October 31st, 2016

Silver Fox
  • rusquen

Translation into Breton

Hello Linguaphiles! I come seeking help. This is probably a long shot, but I figured I'd ask anyway =)

I'm writing a fantasy novel set in a somewhat parallel world with a bunch of (mashed-up) fantasy-counterpart cultures. Specifically in this case I'm dealing with a culture that, lingustically, borrows heavily from Brittany. Because I happened to hear some Breton folksongs a few years back and fell head over heels in love.

Now, I'm bilingual English/Russian, semi-fluent in French, Spanish, and Esperanto, and know the basics of German grammar (yes, I'm a bit of a language geek. I blame Tolkien.) However, I never really studied Breton beyond picking apart song lyrics. I've seen Russian used awkwardly/improperly in fiction, and, while I personally don't find it offensive, just funny, I'd like to avoid it with Breton if at all possible. It's a beautiful language and I'm afraid to maul it - while at the same time I like it so much I'm not afraid enough not to use it at all. If that makes any sense.

So, if anyone out there knows Breton or resources on Breton - please help? I would generally love a good grammar-based "teach yourself Breton" resource if it exists (I seem to be stuck with this culture for at least a trilogy), but, more immediately, I need the following three things:

1. Titles
How do noble titles work in Breton? I know there are aotrou / itroun, but I don't get what exactly those titles are, since there also seem to be regular titles' equivalents (dug, kont, etc). Are those just generic lord/lady denoting nobility? Can you have a lot of people titled aotrou at the same time, or is it only applied to the current overlord, like the Duke of Brittany (an aotrou Yann from "An alarc'h")?

2. A snippet of conversation
A (female, if it matters): It cannot be, my lord. It simply cannot be. [As in, he just told her something and it's freaking impossible.]
B (male, if it matters): I know. [As in, yeah, it sounds impossible, but...]

After raking the internet I came up with the following:
A: Ne’m eus ket, aotrou. Ne’m eus ket nemet.
B: Gouzon.
Is that correct? Also, is it ne'm or nem?

3. A battle cry
Something like "to arms" or "arise, X" (X being the name of the country, so 2nd person singular, "you"). Glosbe.com, which is the best online Breton dictionary I've managed to find,  has nothing certain for "arise" or "to arms", but it gave me dihuniñ for "awake". The Wiktionary seems to show that singular "you" imperative of -iñ verbs cuts off the ending. I'm still not sure, however, if "Dihun, X!" sounds like a call to arms or like "wakey-wakey, sweetie". Besides, for all I know, dihuniñ might be irregular and do something completely different in imperative.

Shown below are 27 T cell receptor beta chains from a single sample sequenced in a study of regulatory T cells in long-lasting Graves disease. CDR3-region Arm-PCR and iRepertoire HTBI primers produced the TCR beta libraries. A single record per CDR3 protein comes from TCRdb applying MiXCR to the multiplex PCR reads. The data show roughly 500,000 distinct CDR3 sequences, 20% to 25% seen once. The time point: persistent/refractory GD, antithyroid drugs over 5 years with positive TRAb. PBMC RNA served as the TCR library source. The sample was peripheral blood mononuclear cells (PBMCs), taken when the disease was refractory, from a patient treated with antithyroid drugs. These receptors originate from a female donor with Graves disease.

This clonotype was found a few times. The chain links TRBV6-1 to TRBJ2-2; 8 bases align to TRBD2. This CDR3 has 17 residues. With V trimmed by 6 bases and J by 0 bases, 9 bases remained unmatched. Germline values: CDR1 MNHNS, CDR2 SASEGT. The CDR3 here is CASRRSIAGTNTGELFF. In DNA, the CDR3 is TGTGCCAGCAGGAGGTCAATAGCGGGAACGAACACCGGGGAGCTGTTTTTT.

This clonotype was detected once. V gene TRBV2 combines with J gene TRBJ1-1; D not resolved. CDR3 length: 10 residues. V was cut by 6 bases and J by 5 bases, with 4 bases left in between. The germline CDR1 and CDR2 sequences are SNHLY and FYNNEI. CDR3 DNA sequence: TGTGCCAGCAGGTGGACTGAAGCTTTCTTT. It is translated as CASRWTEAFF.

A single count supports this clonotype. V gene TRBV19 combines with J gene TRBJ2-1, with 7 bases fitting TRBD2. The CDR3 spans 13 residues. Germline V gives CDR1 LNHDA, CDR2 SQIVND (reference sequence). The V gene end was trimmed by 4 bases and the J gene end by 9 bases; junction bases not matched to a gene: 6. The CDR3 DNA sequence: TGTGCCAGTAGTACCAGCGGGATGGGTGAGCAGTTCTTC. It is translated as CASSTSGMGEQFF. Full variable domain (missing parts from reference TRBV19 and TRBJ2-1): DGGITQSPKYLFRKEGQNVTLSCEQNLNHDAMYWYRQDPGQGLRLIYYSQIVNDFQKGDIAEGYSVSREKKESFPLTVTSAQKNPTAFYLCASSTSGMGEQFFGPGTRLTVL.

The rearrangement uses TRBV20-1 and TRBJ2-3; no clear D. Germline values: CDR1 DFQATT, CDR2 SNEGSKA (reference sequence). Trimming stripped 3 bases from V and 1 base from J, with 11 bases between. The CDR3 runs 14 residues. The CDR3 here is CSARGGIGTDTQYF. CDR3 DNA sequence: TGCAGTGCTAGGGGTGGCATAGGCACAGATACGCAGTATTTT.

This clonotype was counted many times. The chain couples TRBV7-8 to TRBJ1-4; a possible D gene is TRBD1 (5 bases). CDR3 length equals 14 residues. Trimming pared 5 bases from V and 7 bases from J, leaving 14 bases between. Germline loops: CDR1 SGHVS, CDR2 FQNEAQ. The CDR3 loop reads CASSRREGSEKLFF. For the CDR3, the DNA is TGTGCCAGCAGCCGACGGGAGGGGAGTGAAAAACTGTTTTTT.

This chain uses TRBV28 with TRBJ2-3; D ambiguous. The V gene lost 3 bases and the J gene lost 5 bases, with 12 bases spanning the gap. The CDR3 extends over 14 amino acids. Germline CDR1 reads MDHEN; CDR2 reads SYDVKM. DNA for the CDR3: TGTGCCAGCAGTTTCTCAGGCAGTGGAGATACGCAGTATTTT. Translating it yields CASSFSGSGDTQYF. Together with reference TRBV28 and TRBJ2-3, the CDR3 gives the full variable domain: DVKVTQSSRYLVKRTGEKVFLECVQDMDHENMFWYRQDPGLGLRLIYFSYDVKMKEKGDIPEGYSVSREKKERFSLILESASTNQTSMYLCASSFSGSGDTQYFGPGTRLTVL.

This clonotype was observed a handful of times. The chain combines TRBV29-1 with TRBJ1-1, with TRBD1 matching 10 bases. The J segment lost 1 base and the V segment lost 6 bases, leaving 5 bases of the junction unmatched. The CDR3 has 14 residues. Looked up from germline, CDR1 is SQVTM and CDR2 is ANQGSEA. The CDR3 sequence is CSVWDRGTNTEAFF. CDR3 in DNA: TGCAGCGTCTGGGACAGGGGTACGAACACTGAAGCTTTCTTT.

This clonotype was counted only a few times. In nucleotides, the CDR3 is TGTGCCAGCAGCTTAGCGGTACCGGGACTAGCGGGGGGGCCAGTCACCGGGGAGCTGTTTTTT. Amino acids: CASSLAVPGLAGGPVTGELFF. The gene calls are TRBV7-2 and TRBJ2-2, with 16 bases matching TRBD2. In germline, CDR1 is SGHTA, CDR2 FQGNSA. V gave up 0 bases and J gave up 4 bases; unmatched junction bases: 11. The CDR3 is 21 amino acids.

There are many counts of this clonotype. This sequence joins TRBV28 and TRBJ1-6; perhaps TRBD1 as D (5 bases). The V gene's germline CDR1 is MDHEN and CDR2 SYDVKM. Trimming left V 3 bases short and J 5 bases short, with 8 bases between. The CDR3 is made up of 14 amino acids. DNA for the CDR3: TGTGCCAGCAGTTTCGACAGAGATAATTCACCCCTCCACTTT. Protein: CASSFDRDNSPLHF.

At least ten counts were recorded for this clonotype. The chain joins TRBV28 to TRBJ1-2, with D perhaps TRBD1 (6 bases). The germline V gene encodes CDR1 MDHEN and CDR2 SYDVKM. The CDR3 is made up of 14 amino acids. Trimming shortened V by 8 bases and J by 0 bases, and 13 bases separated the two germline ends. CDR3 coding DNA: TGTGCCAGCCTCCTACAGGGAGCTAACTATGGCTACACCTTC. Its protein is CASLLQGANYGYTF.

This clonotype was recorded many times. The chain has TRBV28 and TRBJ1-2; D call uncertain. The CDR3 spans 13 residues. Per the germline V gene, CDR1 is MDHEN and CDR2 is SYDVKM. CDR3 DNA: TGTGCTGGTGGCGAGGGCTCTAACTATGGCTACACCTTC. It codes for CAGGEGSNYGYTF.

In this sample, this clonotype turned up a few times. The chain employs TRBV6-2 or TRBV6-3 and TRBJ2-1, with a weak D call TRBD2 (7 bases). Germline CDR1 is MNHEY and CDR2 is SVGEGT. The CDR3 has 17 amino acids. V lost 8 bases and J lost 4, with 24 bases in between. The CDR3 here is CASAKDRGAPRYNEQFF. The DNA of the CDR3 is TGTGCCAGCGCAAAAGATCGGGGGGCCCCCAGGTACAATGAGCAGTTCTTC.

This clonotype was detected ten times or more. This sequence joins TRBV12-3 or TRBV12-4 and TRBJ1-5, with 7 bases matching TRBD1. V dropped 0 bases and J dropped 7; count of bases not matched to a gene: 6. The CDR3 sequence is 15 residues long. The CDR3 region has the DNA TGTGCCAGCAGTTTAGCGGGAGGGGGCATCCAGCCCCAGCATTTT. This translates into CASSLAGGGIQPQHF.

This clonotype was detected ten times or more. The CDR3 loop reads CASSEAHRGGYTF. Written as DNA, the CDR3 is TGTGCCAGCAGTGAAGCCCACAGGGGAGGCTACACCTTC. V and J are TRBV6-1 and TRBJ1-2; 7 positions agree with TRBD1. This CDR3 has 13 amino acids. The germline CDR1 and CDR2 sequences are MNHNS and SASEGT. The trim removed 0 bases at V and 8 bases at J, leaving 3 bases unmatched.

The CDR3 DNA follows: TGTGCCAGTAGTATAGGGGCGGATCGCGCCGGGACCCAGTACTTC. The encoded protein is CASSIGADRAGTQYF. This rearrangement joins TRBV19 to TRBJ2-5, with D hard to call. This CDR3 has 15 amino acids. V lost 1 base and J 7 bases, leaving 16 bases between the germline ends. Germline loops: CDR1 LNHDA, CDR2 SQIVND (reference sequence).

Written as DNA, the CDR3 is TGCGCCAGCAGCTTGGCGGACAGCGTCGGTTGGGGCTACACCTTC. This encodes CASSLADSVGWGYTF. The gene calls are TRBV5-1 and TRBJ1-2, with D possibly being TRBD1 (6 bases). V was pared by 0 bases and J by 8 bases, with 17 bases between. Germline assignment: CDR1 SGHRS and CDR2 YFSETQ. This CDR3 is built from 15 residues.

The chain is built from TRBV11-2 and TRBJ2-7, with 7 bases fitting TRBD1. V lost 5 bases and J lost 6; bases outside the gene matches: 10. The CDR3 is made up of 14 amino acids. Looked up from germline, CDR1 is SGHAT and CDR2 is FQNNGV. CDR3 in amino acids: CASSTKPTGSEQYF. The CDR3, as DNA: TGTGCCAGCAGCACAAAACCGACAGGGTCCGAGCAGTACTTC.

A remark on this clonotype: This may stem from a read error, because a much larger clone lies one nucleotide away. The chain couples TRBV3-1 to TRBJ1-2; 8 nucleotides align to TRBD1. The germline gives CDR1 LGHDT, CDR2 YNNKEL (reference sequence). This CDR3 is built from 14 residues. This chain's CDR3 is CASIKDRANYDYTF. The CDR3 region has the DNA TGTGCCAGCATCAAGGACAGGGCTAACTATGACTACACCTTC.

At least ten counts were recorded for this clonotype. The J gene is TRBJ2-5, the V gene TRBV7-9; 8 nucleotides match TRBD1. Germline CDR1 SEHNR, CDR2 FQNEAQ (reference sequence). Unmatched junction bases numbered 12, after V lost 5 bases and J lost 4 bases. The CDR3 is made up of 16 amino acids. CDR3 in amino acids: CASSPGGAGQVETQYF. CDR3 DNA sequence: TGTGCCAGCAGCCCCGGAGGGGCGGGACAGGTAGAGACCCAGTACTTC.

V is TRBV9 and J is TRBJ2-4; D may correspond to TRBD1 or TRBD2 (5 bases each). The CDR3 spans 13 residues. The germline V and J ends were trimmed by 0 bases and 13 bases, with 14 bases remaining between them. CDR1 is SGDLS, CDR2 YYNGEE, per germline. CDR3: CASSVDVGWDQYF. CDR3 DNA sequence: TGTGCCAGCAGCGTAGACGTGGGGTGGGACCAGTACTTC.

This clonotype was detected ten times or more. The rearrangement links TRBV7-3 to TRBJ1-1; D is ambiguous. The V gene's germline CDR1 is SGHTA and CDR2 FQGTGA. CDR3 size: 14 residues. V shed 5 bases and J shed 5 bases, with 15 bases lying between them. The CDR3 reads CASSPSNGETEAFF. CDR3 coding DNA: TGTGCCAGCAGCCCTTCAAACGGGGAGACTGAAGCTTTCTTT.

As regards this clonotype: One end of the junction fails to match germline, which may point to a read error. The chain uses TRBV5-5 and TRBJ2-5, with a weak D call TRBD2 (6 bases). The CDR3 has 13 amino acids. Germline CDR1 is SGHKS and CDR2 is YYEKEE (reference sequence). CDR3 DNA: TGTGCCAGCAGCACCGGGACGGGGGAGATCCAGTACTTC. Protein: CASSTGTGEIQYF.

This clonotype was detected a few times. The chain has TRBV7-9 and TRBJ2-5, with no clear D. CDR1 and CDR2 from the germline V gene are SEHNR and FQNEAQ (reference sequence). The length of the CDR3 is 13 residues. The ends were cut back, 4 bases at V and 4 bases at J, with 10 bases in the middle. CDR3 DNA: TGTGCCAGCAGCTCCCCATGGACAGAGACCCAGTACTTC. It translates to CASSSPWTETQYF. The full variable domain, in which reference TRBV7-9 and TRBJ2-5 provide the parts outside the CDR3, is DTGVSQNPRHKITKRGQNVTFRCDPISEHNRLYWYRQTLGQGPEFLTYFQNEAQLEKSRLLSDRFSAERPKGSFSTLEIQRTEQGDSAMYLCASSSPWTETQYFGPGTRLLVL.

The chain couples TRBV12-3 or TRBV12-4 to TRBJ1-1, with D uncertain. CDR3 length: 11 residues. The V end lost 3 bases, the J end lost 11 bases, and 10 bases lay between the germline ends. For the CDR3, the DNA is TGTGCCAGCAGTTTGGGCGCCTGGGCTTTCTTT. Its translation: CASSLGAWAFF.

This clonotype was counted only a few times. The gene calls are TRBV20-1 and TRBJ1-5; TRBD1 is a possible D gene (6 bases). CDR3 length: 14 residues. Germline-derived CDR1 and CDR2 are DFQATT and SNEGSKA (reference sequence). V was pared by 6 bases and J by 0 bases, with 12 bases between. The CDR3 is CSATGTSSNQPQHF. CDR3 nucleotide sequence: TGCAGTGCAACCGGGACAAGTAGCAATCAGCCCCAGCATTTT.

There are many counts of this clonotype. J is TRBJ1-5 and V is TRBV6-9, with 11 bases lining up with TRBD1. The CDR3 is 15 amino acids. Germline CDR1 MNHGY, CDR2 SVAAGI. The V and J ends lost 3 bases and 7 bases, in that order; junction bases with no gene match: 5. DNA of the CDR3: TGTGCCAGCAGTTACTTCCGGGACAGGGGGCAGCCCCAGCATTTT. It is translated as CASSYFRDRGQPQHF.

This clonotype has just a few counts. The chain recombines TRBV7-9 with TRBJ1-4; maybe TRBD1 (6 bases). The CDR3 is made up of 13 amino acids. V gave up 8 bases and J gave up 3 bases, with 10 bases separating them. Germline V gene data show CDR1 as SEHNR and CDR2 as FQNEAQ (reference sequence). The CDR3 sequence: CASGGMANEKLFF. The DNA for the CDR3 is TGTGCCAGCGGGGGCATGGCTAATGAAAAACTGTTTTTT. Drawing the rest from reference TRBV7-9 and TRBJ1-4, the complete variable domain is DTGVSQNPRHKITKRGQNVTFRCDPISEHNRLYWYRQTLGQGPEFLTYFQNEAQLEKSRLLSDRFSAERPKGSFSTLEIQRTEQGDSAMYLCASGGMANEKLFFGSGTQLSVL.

There's also the phrase d'an emgann (dan emgann?) in "An alarc'h", which, insofar as I could figure out, means "to battle". Which would work beautifully, except I wouldn't want to lift it wholesale if it's already a traditional battle-cry.

I hope I'm not too off-topic here. Any help is greatly appreciated!
Uriel Varyar default - nichoel @ eyekons
  • varyar

Help with written Irish accents!

Hey all,

I know this is not perhaps strictly on topic, but I hope it's okay to post the request here.

A few months ago, I finished an occult detective story set in 19th century Ireland and I've recently gone back to it to get it ready for publication on the Kindle. At the time, and even more so in hindsight, I'm a little hesitant about the Irish accents I set down. Put simply, I'm worried all the Irish people sound far too much like Hollywood leprechauns. Is there anybody out there familiar with the era (1891) and location (the coast of County Mayo) who'd be willing to go through the text and offer some suggestions? I'd be greatly in your debt. Let me know, please and thank you!